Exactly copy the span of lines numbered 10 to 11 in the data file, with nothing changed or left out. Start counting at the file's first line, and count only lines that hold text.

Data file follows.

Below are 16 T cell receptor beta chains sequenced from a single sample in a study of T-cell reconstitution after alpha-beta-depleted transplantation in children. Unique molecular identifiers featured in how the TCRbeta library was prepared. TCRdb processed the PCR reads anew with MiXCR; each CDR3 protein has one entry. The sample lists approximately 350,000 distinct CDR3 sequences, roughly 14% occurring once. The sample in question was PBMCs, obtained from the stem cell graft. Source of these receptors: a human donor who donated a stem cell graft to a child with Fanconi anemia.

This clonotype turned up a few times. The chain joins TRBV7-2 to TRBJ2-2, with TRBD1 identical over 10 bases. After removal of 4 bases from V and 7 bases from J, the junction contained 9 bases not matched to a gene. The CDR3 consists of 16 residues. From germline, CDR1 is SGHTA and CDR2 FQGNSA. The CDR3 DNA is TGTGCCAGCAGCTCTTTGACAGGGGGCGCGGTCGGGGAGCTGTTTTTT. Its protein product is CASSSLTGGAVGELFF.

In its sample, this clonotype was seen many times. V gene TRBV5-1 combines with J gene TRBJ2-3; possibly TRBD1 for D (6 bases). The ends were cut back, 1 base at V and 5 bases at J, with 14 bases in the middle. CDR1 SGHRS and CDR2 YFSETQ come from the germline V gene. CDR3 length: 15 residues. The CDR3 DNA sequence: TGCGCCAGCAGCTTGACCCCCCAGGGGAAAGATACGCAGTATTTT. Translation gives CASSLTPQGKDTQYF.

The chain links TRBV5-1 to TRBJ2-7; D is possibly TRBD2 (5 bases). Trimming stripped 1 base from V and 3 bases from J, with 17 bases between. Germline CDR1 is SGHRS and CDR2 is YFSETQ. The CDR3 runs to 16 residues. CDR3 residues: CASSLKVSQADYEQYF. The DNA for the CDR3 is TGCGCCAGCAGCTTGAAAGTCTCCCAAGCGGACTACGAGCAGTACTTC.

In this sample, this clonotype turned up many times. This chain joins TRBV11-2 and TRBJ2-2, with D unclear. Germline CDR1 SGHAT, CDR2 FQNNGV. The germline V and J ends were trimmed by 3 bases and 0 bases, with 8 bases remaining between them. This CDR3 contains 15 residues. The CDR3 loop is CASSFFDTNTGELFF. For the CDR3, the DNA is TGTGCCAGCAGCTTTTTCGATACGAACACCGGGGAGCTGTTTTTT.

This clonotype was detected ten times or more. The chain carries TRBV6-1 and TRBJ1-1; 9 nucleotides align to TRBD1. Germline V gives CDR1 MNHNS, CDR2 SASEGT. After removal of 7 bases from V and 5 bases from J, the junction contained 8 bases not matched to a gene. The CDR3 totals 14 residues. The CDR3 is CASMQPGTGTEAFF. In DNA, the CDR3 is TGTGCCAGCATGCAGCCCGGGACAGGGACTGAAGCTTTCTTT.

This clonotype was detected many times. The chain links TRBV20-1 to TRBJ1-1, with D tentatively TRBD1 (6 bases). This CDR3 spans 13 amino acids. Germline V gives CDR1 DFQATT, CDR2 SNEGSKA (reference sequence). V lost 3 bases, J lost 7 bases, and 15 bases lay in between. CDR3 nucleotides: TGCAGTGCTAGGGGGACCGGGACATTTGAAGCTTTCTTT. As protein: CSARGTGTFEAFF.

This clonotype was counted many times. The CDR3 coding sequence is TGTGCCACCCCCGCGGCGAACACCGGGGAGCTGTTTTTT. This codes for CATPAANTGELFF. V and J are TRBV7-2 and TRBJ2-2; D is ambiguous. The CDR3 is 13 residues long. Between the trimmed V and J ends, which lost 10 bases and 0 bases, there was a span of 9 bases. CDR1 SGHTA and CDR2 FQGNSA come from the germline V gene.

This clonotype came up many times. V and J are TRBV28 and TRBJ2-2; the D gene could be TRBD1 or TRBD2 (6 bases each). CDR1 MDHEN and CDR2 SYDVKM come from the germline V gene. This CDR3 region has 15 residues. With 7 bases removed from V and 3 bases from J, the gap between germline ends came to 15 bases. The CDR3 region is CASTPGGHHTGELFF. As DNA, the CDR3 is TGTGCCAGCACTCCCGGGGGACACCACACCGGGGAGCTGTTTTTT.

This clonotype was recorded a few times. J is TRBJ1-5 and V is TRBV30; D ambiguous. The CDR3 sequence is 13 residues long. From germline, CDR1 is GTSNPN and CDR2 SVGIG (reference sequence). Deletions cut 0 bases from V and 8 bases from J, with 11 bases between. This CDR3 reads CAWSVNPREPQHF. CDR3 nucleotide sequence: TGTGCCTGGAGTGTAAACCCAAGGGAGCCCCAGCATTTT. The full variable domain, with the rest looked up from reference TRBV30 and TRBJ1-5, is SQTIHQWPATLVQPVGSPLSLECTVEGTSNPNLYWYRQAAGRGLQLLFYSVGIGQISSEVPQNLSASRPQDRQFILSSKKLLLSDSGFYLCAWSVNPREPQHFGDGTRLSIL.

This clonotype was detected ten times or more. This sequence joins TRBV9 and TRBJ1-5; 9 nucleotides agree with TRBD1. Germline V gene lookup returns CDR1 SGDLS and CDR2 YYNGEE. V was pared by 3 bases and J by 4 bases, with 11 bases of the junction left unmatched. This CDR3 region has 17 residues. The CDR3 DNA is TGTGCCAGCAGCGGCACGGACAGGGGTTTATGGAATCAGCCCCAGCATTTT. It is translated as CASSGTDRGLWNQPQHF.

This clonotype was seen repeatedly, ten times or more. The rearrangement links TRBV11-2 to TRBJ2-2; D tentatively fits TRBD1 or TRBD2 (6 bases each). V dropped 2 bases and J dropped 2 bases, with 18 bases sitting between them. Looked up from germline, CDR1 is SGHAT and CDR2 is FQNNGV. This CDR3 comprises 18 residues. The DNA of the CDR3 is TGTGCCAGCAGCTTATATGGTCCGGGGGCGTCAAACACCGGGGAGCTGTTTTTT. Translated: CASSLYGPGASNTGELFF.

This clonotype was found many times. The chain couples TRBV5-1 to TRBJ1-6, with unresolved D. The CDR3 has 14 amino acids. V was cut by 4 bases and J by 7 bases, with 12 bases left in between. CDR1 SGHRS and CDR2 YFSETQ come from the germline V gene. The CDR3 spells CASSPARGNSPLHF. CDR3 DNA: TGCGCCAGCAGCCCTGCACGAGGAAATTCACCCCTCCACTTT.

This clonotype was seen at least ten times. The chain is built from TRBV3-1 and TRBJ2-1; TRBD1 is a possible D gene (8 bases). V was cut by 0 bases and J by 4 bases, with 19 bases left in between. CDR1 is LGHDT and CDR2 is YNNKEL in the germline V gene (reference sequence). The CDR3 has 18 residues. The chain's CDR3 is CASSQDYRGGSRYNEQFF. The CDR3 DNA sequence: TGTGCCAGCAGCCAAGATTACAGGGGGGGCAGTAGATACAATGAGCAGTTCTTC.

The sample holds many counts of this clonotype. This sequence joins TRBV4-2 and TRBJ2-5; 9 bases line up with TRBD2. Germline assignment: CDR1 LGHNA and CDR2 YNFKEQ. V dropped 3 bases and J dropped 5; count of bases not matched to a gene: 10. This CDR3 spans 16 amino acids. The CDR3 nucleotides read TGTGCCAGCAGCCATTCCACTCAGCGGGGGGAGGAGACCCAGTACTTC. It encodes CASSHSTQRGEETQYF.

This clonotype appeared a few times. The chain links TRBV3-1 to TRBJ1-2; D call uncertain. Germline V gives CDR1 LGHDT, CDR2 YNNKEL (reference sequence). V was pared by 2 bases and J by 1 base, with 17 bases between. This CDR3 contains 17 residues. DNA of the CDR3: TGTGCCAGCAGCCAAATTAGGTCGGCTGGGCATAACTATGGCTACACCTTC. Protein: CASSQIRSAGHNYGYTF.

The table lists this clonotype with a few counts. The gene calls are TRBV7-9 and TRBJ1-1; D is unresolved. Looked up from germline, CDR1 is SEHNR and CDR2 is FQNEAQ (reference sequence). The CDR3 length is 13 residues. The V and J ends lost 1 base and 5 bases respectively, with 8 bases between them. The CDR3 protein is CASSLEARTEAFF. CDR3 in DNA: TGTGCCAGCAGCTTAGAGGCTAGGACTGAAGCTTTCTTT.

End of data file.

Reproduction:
This clonotype was recorded a few times. J is TRBJ1-5 and V is TRBV30; D ambiguous. The CDR3 sequence is 13 residues long. From germline, CDR1 is GTSNPN and CDR2 SVGIG (reference sequence). Deletions cut 0 bases from V and 8 bases from J, with 11 bases between. This CDR3 reads CAWSVNPREPQHF. CDR3 nucleotide sequence: TGTGCCTGGAGTGTAAACCCAAGGGAGCCCCAGCATTTT. The full variable domain, with the rest looked up from reference TRBV30 and TRBJ1-5, is SQTIHQWPATLVQPVGSPLSLECTVEGTSNPNLYWYRQAAGRGLQLLFYSVGIGQISSEVPQNLSASRPQDRQFILSSKKLLLSDSGFYLCAWSVNPREPQHFGDGTRLSIL.

This clonotype was detected ten times or more. This sequence joins TRBV9 and TRBJ1-5; 9 nucleotides agree with TRBD1. Germline V gene lookup returns CDR1 SGDLS and CDR2 YYNGEE. V was pared by 3 bases and J by 4 bases, with 11 bases of the junction left unmatched. This CDR3 region has 17 residues. The CDR3 DNA is TGTGCCAGCAGCGGCACGGACAGGGGTTTATGGAATCAGCCCCAGCATTTT. It is translated as CASSGTDRGLWNQPQHF.